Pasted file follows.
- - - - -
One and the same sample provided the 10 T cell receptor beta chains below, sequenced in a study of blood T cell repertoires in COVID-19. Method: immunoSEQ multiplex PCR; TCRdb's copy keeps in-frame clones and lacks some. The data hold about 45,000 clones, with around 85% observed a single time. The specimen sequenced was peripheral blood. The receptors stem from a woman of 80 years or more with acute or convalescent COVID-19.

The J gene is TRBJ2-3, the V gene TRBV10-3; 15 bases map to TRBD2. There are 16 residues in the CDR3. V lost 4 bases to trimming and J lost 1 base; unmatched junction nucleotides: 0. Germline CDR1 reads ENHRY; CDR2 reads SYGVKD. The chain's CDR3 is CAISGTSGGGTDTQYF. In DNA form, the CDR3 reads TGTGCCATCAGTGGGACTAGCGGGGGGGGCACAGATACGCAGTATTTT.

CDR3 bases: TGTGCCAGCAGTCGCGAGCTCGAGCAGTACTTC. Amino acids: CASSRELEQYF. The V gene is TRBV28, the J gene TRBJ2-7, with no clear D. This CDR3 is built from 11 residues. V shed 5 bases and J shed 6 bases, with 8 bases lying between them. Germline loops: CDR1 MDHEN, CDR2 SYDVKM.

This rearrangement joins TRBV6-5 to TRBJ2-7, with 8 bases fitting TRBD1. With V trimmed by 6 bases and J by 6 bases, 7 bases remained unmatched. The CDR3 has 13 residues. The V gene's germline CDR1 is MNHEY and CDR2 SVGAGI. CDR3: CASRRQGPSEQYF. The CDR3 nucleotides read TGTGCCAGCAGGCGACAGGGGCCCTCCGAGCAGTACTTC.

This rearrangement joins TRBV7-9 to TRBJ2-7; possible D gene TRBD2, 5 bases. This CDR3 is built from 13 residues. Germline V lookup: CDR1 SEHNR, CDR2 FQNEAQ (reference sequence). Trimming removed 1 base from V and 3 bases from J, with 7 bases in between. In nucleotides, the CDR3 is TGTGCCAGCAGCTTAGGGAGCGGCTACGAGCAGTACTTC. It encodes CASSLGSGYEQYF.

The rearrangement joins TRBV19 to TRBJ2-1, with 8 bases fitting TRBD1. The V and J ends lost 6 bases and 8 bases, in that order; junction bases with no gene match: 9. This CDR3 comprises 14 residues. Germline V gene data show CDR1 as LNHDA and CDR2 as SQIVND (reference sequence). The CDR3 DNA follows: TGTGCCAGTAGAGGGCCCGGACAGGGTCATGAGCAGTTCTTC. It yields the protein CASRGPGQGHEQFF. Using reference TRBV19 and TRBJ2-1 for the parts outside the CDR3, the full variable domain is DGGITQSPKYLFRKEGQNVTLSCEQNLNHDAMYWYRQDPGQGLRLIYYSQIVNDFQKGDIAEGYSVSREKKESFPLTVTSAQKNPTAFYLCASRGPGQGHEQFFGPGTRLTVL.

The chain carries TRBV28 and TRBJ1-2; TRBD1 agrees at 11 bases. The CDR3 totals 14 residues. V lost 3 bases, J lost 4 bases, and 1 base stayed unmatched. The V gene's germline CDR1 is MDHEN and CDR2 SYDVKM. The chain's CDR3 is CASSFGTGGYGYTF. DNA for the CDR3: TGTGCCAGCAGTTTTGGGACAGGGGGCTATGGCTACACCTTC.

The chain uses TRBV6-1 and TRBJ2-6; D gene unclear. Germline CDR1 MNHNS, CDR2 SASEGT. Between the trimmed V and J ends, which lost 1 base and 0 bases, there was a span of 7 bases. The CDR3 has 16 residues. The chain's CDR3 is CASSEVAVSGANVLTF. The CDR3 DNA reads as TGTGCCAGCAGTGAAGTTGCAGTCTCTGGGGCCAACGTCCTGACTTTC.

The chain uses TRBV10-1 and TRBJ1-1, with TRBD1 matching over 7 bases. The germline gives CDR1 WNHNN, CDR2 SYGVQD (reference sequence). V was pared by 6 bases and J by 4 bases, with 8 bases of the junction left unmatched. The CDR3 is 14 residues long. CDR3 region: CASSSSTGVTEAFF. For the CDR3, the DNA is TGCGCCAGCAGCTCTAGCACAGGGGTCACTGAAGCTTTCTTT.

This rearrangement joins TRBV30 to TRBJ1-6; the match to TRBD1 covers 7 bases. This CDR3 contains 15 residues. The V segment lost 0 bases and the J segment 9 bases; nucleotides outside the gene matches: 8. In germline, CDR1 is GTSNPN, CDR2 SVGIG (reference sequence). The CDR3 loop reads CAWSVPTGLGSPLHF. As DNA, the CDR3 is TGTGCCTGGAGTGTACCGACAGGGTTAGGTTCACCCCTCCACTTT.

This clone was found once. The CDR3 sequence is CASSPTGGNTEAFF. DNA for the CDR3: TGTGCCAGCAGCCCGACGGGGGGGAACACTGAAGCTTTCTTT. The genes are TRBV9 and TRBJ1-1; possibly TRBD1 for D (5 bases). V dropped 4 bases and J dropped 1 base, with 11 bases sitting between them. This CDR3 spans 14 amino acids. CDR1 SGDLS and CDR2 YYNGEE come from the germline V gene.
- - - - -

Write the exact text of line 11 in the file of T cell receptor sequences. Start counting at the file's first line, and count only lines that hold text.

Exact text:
This clone was found once. The CDR3 sequence is CASSPTGGNTEAFF. DNA for the CDR3: TGTGCCAGCAGCCCGACGGGGGGGAACACTGAAGCTTTCTTT. The genes are TRBV9 and TRBJ1-1; possibly TRBD1 for D (5 bases). V dropped 4 bases and J dropped 1 base, with 11 bases sitting between them. This CDR3 spans 14 amino acids. CDR1 SGDLS and CDR2 YYNGEE come from the germline V gene.